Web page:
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Kim Jong Un hails latest North Korean missile test as a 'gift' to 'American bastards
This picture, released by North Korea's official Korean Central News Agency, shows North Korean leader Kim Jong Un (middle) celebrating the successful test-fire Tuesday of the intercontinental ballistic missile Hwasong-14 at an undisclosed location. South Korea and the United States fired off missiles on July 5 simulating a precision strike against North Korea's leadership, in response to a landmark ICBM test described by Kim Jong Un as a gift to "American bastards." (Getty Images)

Kim Jong Un hails latest North Korean missile test as a 'gift' to 'American bastards

North Korean leader Kim Jong Un celebrated his nation's reported test of an intercontinental ballistic missile Tuesday as a "gift" to "American bastards" on U.S. Independence Day, a Hermit Kingdom state-run news agency said.

The Telegraph reported Wednesday that, according to state-run Korean Central News Agency, Kim personally oversaw the test of a missile that is reportedly capable of carrying a "large, heavy nuclear warhead" all the way to Alaska.

This missile test was hailed as a direct response to President Donald Trump, who said that a North Korean missile reaching American soil "won't happen."

"American bastards would be not very happy with this gift sent on the July 4 anniversary," Kim reportedly said.

Kim laughed and "added that we should send them gifts once in a while to help break their boredom," according to KCNA, the Telegraph reported.

The missile was said to be a Hwasong-14, capable of escaping and re-entering Earth's atmosphere. KCNA reported that Kim inspected the missile himself and "expressed satisfaction, saying it looked as handsome as a good-looking boy and was well made."

The missile reportedly traveled 580 miles for 39 minutes, and reached an altitude of 2,802 km. This has "all the technological requirements including heat resistance and structural stability of the re-entry nose cone."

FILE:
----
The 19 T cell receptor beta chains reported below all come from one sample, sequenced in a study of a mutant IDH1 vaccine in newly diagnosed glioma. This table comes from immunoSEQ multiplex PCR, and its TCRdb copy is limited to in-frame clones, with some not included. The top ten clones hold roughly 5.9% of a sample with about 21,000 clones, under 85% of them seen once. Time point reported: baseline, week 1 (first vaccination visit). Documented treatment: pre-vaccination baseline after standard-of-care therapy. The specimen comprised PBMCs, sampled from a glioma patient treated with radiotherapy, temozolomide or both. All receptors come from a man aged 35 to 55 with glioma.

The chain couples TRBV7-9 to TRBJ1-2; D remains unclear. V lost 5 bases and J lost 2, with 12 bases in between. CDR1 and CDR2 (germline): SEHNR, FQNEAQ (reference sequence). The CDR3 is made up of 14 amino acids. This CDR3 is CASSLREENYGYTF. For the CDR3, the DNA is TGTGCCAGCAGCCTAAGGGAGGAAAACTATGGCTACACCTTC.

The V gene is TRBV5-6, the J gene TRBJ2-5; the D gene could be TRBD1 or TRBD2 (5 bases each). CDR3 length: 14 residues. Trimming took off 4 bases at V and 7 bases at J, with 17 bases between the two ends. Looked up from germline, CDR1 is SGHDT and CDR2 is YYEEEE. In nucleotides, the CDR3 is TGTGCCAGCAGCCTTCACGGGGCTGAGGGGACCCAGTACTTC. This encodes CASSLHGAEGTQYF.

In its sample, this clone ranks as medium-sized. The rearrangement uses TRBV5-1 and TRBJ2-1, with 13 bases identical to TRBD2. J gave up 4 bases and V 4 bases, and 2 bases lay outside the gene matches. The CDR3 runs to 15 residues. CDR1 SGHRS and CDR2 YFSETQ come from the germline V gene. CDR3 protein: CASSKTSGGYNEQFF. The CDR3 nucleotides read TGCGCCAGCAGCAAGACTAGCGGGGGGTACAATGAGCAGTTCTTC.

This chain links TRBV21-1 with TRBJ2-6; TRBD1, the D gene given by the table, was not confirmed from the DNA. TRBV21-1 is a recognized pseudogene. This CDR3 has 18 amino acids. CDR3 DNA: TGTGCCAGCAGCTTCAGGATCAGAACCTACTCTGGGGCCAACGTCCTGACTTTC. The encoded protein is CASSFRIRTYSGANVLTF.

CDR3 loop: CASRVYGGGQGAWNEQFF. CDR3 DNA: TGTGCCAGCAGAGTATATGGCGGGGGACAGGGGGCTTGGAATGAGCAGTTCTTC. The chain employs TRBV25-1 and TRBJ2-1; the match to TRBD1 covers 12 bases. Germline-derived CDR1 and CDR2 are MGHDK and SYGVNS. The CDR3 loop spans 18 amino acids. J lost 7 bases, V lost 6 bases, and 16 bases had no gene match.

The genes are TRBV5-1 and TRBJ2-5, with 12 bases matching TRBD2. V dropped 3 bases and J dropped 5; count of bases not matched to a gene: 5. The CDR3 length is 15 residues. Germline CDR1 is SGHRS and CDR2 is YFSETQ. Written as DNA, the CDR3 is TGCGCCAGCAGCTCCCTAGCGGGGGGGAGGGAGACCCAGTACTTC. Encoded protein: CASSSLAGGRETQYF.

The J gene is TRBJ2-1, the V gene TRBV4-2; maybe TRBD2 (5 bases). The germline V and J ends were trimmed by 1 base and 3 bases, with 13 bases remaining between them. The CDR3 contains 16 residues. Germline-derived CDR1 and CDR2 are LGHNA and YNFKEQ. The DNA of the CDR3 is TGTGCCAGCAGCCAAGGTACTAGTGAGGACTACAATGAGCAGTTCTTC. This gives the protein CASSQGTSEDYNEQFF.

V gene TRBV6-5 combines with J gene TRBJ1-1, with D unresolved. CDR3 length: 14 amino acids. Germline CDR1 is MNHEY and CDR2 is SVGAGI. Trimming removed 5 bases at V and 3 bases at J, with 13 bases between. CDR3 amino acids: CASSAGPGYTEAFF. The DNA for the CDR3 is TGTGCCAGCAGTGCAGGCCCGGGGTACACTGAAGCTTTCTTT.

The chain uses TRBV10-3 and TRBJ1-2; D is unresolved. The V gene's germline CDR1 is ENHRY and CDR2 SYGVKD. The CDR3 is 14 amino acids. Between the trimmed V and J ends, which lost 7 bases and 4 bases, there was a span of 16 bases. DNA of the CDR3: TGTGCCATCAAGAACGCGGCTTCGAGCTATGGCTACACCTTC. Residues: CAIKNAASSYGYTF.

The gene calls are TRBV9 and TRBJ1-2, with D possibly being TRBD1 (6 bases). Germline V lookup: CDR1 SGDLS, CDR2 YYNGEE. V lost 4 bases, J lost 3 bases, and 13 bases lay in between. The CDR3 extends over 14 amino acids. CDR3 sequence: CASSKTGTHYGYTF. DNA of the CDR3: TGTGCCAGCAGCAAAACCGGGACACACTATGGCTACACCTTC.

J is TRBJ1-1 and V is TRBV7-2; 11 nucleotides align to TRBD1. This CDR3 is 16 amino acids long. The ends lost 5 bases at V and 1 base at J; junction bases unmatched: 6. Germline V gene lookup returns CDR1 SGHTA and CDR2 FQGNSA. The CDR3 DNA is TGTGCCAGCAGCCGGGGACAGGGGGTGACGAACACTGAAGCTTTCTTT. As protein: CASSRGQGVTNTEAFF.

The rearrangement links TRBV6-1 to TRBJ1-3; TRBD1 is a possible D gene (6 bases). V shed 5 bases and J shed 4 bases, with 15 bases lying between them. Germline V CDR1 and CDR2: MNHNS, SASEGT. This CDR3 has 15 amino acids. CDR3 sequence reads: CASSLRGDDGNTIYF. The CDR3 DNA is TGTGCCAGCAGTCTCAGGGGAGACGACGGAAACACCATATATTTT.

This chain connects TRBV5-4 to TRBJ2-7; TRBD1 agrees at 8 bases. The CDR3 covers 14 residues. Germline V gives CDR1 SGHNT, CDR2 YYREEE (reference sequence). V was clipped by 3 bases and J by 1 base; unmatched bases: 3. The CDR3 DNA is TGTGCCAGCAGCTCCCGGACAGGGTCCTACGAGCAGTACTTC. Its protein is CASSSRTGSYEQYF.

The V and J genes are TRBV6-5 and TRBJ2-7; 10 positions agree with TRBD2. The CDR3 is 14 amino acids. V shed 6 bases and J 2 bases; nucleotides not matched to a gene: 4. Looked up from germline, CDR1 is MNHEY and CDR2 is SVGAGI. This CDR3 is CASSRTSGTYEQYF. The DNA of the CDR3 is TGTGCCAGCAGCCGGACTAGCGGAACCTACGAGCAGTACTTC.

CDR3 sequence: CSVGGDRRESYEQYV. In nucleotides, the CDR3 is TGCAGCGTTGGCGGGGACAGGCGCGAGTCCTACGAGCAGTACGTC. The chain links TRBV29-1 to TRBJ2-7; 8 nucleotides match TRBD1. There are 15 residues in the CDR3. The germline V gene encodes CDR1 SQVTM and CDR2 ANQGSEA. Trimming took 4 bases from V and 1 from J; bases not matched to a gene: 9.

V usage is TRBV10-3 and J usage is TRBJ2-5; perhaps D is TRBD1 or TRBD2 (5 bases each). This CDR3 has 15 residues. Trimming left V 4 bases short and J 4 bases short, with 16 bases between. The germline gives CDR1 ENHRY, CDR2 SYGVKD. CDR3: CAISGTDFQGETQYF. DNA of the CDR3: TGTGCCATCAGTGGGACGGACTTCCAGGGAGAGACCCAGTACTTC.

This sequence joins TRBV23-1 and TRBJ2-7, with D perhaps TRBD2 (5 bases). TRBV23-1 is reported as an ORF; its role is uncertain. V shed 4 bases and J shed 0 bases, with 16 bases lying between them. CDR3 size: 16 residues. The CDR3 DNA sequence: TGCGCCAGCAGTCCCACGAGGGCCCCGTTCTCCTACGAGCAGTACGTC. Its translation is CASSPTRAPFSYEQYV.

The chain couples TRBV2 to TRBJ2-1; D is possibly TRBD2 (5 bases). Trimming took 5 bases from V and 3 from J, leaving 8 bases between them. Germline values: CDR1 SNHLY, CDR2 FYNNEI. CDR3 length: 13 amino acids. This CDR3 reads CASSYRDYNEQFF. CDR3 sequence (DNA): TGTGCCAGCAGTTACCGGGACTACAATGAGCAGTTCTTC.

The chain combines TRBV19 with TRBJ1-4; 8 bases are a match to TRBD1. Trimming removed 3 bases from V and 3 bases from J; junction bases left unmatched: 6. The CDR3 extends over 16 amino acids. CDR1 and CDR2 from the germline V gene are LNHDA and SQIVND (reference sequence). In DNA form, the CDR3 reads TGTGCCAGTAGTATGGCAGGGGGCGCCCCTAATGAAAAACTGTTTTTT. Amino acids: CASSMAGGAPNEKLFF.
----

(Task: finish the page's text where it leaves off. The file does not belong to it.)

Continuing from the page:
"That's it. It's an ICBM," tweeted arms control specialist Jeffrey Lewis, commenting on the missile's achieved altitude. "An ICBM that can hit Anchorage not San Francisco, but still," Lewis added.

"That range would not be enough to reach the lower 48 states or the large islands of Hawaii, but would allow it to reach all of Alaska," David Wright, co-director of the Global Security Program, said, noting that the missiles standard flight range is roughly 6,700 km.

The Japanese government reports that the missile landed in Japan's Exclusive Economic Zone, noting a clear violation of U.N. resolutions.

U.S. Secretary of State Rex Tillerson said the tests "represents a new escalation of the threat to the United States, our allies and partners, the region, and the world," and added that the U.S. "will never accept a nuclear-armed North Korea."

In late June, national security adviser H.R. McMaster said that the White House was developing new strategies to deal with North Korea, including military options. As the White House makes these plans, the U.S. military has been building its forces in the Korean peninsula, as well as putting on displays of strength, including flying two supersonic bombers over the Korean peninsula.

According to the New York Times, Gen. Vincent K. Brooks, the top U.S. general in South Korea, said that the only thing stopping war between U.S./South Korean joint forces and North Korea is "self restraint." The Wall Street Journal reported that Brooks' statement was the U.S. telling "North Korea it is prepared to go to war."

Meanwhile, North Korea has been utilizing low technology drones that U.S. and South Korean officials suspect are spying on U.S. anti-missile defense systems near the South Korean border. One crashed drone was discovered by chance in a remote South Korean forest containing pictures of the U.S. Terminal High Altitude Area Defense system just 180 miles southeast of Seoul.

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